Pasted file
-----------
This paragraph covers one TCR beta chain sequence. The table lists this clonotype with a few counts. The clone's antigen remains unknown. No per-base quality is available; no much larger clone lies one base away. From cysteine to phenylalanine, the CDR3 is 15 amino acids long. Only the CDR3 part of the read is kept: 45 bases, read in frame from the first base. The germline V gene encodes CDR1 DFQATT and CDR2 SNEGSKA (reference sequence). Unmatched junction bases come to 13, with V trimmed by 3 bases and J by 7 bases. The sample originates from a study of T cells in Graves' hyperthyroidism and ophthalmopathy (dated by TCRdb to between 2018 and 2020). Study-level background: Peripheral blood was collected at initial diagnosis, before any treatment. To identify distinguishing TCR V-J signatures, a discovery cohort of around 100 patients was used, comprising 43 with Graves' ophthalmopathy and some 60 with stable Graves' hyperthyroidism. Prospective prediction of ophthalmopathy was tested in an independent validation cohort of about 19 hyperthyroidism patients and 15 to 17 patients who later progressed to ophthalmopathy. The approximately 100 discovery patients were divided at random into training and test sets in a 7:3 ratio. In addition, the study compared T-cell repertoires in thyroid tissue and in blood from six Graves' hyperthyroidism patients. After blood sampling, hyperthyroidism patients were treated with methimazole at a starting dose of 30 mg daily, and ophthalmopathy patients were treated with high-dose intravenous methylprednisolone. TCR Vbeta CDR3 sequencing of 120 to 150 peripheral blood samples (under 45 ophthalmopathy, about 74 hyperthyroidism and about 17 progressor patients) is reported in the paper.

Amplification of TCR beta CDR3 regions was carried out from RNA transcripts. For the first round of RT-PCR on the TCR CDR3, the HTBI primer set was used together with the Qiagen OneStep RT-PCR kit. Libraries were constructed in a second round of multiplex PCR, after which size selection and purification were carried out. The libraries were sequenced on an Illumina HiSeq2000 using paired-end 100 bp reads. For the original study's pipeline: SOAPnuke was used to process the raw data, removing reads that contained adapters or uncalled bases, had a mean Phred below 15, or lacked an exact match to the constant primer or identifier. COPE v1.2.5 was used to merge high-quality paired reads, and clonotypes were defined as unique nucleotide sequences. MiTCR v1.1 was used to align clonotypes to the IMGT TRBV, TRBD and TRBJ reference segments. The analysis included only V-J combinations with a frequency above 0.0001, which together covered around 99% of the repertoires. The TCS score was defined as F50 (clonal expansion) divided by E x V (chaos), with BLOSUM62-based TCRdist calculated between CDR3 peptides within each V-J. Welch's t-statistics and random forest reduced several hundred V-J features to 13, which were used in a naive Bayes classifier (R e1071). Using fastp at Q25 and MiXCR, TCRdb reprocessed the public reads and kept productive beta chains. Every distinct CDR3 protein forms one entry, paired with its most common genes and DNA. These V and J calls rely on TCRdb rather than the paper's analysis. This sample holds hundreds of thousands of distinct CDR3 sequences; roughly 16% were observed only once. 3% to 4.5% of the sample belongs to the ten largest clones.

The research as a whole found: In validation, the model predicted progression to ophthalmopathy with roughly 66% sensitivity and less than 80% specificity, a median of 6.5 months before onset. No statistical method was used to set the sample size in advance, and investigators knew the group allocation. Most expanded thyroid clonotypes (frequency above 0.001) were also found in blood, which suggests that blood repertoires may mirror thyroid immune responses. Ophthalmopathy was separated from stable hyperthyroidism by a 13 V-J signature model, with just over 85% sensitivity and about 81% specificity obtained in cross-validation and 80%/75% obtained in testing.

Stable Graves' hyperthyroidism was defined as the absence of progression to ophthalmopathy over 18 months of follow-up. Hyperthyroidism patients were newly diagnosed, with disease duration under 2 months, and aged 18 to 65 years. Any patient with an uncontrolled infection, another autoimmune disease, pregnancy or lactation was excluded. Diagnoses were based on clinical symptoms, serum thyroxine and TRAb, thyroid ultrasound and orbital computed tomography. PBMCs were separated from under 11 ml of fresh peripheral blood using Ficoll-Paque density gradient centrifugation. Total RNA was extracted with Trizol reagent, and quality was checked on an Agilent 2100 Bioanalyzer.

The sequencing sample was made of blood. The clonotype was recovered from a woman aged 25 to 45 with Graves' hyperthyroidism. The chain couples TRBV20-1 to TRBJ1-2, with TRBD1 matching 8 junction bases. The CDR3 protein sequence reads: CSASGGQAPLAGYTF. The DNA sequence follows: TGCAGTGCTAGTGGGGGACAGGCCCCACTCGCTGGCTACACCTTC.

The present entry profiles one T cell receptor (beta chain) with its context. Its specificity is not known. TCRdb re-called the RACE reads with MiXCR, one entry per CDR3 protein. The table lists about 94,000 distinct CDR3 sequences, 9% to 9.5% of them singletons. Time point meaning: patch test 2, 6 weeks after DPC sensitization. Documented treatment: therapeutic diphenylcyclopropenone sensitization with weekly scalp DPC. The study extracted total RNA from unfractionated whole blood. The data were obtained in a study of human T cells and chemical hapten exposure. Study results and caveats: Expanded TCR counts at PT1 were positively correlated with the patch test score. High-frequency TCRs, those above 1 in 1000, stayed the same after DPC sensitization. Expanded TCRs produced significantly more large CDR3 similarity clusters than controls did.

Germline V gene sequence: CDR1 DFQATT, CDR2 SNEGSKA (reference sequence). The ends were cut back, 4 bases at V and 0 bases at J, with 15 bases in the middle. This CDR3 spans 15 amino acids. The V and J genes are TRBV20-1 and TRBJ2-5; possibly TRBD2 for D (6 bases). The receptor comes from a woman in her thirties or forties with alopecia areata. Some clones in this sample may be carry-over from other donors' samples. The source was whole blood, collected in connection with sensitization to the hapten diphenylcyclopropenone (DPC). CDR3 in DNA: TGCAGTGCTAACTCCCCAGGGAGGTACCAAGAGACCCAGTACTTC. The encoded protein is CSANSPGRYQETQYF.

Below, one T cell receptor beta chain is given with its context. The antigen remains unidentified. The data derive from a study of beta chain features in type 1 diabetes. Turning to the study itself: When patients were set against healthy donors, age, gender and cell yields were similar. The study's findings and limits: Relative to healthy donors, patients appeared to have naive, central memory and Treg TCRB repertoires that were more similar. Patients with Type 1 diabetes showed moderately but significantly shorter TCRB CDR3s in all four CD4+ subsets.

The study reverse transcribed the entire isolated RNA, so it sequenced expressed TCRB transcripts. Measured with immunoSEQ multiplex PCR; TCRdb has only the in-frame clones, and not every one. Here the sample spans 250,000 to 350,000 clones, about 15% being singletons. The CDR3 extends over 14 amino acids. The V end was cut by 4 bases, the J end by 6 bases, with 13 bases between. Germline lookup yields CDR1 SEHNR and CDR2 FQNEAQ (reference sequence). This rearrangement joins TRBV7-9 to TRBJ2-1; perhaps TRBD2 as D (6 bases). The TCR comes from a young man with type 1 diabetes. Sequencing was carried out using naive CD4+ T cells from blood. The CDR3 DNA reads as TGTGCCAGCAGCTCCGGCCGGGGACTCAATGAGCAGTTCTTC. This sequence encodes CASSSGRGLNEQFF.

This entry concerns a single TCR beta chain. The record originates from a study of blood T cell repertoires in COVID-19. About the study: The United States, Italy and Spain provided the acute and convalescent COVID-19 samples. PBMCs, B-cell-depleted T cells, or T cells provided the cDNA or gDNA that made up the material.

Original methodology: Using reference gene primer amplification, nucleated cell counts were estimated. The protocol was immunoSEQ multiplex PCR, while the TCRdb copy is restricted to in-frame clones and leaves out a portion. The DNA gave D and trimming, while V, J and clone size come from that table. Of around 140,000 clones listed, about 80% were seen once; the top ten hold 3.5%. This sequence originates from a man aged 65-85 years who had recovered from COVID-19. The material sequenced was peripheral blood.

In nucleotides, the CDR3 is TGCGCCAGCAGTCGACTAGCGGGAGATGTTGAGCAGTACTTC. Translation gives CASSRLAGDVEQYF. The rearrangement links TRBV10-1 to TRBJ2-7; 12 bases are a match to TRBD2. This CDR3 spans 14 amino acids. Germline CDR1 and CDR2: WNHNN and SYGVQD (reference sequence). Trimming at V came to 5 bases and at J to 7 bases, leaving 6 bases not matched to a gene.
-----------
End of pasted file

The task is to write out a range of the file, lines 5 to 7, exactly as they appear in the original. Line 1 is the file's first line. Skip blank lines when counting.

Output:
The sequencing sample was made of blood. The clonotype was recovered from a woman aged 25 to 45 with Graves' hyperthyroidism. The chain couples TRBV20-1 to TRBJ1-2, with TRBD1 matching 8 junction bases. The CDR3 protein sequence reads: CSASGGQAPLAGYTF. The DNA sequence follows: TGCAGTGCTAGTGGGGGACAGGCCCCACTCGCTGGCTACACCTTC.

The present entry profiles one T cell receptor (beta chain) with its context. Its specificity is not known. TCRdb re-called the RACE reads with MiXCR, one entry per CDR3 protein. The table lists about 94,000 distinct CDR3 sequences, 9% to 9.5% of them singletons. Time point meaning: patch test 2, 6 weeks after DPC sensitization. Documented treatment: therapeutic diphenylcyclopropenone sensitization with weekly scalp DPC. The study extracted total RNA from unfractionated whole blood. The data were obtained in a study of human T cells and chemical hapten exposure. Study results and caveats: Expanded TCR counts at PT1 were positively correlated with the patch test score. High-frequency TCRs, those above 1 in 1000, stayed the same after DPC sensitization. Expanded TCRs produced significantly more large CDR3 similarity clusters than controls did.

Germline V gene sequence: CDR1 DFQATT, CDR2 SNEGSKA (reference sequence). The ends were cut back, 4 bases at V and 0 bases at J, with 15 bases in the middle. This CDR3 spans 15 amino acids. The V and J genes are TRBV20-1 and TRBJ2-5; possibly TRBD2 for D (6 bases). The receptor comes from a woman in her thirties or forties with alopecia areata. Some clones in this sample may be carry-over from other donors' samples. The source was whole blood, collected in connection with sensitization to the hapten diphenylcyclopropenone (DPC). CDR3 in DNA: TGCAGTGCTAACTCCCCAGGGAGGTACCAAGAGACCCAGTACTTC. The encoded protein is CSANSPGRYQETQYF.